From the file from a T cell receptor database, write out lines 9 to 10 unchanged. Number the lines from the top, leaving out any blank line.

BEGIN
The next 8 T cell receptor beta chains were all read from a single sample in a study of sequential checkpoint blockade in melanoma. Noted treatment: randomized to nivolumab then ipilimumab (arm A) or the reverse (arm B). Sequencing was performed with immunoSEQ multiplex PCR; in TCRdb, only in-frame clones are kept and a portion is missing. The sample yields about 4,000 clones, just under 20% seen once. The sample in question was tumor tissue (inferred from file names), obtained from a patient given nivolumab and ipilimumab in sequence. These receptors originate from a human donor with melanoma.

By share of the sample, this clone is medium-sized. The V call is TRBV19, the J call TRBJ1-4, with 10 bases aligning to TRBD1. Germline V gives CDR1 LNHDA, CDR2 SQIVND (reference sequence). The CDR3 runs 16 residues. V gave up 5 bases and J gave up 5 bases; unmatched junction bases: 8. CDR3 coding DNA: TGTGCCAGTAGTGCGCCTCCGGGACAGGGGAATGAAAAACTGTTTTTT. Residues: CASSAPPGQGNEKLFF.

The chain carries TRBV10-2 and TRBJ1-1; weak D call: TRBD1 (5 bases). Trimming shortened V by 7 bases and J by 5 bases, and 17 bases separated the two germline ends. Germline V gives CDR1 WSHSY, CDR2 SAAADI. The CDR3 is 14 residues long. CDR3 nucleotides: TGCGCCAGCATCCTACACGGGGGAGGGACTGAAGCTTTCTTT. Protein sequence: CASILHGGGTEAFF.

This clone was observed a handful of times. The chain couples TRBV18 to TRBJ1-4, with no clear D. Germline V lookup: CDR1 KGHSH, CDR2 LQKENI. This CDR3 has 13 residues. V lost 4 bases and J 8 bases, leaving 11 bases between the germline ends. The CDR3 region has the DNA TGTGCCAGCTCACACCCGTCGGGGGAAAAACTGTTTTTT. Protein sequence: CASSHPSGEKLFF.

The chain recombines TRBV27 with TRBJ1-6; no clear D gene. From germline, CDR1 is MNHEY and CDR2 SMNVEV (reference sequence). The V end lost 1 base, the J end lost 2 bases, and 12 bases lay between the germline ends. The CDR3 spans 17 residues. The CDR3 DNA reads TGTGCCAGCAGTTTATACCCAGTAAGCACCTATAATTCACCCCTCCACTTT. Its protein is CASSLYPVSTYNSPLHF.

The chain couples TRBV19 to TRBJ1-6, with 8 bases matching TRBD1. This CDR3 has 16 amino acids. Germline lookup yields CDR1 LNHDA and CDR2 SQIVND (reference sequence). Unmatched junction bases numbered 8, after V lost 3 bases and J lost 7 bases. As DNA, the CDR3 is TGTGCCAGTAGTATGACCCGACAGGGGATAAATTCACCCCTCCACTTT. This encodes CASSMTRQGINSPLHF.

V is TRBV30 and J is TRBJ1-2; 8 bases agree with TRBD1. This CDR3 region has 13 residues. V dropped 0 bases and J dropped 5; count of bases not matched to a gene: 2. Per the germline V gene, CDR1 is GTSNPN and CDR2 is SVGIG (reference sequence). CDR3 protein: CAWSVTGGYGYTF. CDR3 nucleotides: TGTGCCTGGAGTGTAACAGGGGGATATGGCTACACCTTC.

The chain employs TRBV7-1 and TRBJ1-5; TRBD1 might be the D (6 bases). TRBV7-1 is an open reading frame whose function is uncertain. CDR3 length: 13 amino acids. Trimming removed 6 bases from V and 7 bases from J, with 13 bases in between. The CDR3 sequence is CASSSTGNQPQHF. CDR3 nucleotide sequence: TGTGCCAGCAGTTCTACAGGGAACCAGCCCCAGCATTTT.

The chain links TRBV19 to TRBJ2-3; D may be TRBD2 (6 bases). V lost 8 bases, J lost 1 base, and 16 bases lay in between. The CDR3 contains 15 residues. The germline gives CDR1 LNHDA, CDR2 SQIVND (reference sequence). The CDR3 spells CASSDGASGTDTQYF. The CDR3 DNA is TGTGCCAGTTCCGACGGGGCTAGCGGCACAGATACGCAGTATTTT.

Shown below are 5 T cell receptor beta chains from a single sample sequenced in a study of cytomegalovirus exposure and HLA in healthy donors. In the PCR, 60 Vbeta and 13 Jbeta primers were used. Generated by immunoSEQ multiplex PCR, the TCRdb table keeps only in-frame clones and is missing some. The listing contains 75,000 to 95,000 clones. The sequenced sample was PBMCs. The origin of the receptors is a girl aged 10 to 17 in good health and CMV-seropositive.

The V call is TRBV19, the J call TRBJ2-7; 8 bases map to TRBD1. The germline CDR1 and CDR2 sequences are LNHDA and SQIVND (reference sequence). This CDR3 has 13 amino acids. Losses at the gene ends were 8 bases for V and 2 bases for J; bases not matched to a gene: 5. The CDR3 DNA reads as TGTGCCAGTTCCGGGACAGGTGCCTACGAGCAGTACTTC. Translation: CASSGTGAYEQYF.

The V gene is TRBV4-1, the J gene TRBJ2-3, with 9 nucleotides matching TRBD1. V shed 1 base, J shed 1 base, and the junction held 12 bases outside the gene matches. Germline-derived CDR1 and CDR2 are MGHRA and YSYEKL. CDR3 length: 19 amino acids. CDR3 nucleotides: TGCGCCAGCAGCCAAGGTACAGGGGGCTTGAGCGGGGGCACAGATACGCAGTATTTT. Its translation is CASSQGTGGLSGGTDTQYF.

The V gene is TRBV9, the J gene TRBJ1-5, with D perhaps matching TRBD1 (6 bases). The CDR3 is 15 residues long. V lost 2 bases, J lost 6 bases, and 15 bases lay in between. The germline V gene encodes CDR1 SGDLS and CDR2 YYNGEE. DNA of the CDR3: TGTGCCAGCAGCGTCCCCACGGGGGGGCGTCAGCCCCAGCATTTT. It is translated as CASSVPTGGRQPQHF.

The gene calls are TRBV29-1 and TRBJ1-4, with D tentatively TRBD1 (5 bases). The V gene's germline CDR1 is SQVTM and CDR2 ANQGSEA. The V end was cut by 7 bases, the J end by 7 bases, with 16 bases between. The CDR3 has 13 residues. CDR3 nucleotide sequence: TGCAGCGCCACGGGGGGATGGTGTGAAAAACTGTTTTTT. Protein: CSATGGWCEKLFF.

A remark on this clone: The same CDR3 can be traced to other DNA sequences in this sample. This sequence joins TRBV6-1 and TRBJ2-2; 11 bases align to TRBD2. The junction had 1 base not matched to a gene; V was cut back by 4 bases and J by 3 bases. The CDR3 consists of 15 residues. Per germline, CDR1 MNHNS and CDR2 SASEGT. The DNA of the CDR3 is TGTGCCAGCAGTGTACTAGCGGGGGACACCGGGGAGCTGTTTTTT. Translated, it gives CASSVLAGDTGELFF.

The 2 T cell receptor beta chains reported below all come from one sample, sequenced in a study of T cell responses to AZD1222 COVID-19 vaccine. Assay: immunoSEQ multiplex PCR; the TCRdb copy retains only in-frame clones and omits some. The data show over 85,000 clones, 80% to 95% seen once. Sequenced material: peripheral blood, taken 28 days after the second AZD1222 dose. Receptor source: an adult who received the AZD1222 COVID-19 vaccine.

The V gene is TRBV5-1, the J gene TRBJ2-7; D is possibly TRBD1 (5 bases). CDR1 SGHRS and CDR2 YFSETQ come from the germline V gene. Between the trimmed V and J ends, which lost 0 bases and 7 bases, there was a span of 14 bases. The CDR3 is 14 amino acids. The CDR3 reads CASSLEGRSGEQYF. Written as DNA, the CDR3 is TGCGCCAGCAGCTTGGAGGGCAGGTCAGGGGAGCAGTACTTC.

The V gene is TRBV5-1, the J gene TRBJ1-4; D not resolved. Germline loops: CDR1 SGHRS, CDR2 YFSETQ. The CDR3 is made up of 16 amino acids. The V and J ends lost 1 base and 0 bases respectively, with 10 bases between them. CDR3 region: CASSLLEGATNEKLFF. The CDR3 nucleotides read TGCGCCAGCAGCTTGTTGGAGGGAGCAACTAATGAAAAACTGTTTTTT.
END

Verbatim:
The chain links TRBV19 to TRBJ2-3; D may be TRBD2 (6 bases). V lost 8 bases, J lost 1 base, and 16 bases lay in between. The CDR3 contains 15 residues. The germline gives CDR1 LNHDA, CDR2 SQIVND (reference sequence). The CDR3 spells CASSDGASGTDTQYF. The CDR3 DNA is TGTGCCAGTTCCGACGGGGCTAGCGGCACAGATACGCAGTATTTT.

Shown below are 5 T cell receptor beta chains from a single sample sequenced in a study of cytomegalovirus exposure and HLA in healthy donors. In the PCR, 60 Vbeta and 13 Jbeta primers were used. Generated by immunoSEQ multiplex PCR, the TCRdb table keeps only in-frame clones and is missing some. The listing contains 75,000 to 95,000 clones. The sequenced sample was PBMCs. The origin of the receptors is a girl aged 10 to 17 in good health and CMV-seropositive.